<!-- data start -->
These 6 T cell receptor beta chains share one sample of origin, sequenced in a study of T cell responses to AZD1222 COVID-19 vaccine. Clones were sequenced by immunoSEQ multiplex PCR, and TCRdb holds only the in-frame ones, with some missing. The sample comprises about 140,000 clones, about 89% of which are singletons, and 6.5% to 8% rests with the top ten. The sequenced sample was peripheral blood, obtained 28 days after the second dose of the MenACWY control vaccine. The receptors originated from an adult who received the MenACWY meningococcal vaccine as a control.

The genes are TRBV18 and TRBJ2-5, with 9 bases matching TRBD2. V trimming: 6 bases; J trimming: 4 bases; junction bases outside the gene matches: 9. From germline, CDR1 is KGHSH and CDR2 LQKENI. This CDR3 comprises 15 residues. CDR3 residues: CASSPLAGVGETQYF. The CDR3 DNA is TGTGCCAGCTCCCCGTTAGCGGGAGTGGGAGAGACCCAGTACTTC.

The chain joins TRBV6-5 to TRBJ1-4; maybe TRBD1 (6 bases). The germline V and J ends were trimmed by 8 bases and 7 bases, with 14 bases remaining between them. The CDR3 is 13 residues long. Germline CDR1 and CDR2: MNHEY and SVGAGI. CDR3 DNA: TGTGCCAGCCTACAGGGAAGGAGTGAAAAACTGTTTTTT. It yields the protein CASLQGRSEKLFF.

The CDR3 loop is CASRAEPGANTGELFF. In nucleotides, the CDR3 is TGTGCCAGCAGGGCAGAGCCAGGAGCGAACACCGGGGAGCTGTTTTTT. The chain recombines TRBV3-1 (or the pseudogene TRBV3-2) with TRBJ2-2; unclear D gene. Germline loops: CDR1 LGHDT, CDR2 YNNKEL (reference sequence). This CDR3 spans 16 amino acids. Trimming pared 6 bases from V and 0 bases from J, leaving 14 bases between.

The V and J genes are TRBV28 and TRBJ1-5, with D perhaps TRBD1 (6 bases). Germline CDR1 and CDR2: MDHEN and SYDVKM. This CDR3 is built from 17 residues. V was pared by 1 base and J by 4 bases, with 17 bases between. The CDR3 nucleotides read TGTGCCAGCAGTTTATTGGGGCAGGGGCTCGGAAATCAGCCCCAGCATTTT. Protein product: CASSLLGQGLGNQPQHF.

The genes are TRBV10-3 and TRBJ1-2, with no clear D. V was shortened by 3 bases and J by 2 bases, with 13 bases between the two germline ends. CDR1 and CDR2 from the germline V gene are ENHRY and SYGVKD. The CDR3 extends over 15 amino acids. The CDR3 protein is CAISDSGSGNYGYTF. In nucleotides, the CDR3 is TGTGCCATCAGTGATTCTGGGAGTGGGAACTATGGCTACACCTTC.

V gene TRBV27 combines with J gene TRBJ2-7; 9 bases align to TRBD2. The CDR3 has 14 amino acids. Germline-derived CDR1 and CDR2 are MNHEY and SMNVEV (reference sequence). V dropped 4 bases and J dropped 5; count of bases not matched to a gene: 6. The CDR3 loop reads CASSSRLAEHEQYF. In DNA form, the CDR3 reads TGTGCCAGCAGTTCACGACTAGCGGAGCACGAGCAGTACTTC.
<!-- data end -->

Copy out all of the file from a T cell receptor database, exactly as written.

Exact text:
These 6 T cell receptor beta chains share one sample of origin, sequenced in a study of T cell responses to AZD1222 COVID-19 vaccine. Clones were sequenced by immunoSEQ multiplex PCR, and TCRdb holds only the in-frame ones, with some missing. The sample comprises about 140,000 clones, about 89% of which are singletons, and 6.5% to 8% rests with the top ten. The sequenced sample was peripheral blood, obtained 28 days after the second dose of the MenACWY control vaccine. The receptors originated from an adult who received the MenACWY meningococcal vaccine as a control.

The genes are TRBV18 and TRBJ2-5, with 9 bases matching TRBD2. V trimming: 6 bases; J trimming: 4 bases; junction bases outside the gene matches: 9. From germline, CDR1 is KGHSH and CDR2 LQKENI. This CDR3 comprises 15 residues. CDR3 residues: CASSPLAGVGETQYF. The CDR3 DNA is TGTGCCAGCTCCCCGTTAGCGGGAGTGGGAGAGACCCAGTACTTC.

The chain joins TRBV6-5 to TRBJ1-4; maybe TRBD1 (6 bases). The germline V and J ends were trimmed by 8 bases and 7 bases, with 14 bases remaining between them. The CDR3 is 13 residues long. Germline CDR1 and CDR2: MNHEY and SVGAGI. CDR3 DNA: TGTGCCAGCCTACAGGGAAGGAGTGAAAAACTGTTTTTT. It yields the protein CASLQGRSEKLFF.

The CDR3 loop is CASRAEPGANTGELFF. In nucleotides, the CDR3 is TGTGCCAGCAGGGCAGAGCCAGGAGCGAACACCGGGGAGCTGTTTTTT. The chain recombines TRBV3-1 (or the pseudogene TRBV3-2) with TRBJ2-2; unclear D gene. Germline loops: CDR1 LGHDT, CDR2 YNNKEL (reference sequence). This CDR3 spans 16 amino acids. Trimming pared 6 bases from V and 0 bases from J, leaving 14 bases between.

The V and J genes are TRBV28 and TRBJ1-5, with D perhaps TRBD1 (6 bases). Germline CDR1 and CDR2: MDHEN and SYDVKM. This CDR3 is built from 17 residues. V was pared by 1 base and J by 4 bases, with 17 bases between. The CDR3 nucleotides read TGTGCCAGCAGTTTATTGGGGCAGGGGCTCGGAAATCAGCCCCAGCATTTT. Protein product: CASSLLGQGLGNQPQHF.

The genes are TRBV10-3 and TRBJ1-2, with no clear D. V was shortened by 3 bases and J by 2 bases, with 13 bases between the two germline ends. CDR1 and CDR2 from the germline V gene are ENHRY and SYGVKD. The CDR3 extends over 15 amino acids. The CDR3 protein is CAISDSGSGNYGYTF. In nucleotides, the CDR3 is TGTGCCATCAGTGATTCTGGGAGTGGGAACTATGGCTACACCTTC.

V gene TRBV27 combines with J gene TRBJ2-7; 9 bases align to TRBD2. The CDR3 has 14 amino acids. Germline-derived CDR1 and CDR2 are MNHEY and SMNVEV (reference sequence). V dropped 4 bases and J dropped 5; count of bases not matched to a gene: 6. The CDR3 loop reads CASSSRLAEHEQYF. In DNA form, the CDR3 reads TGTGCCAGCAGTTCACGACTAGCGGAGCACGAGCAGTACTTC.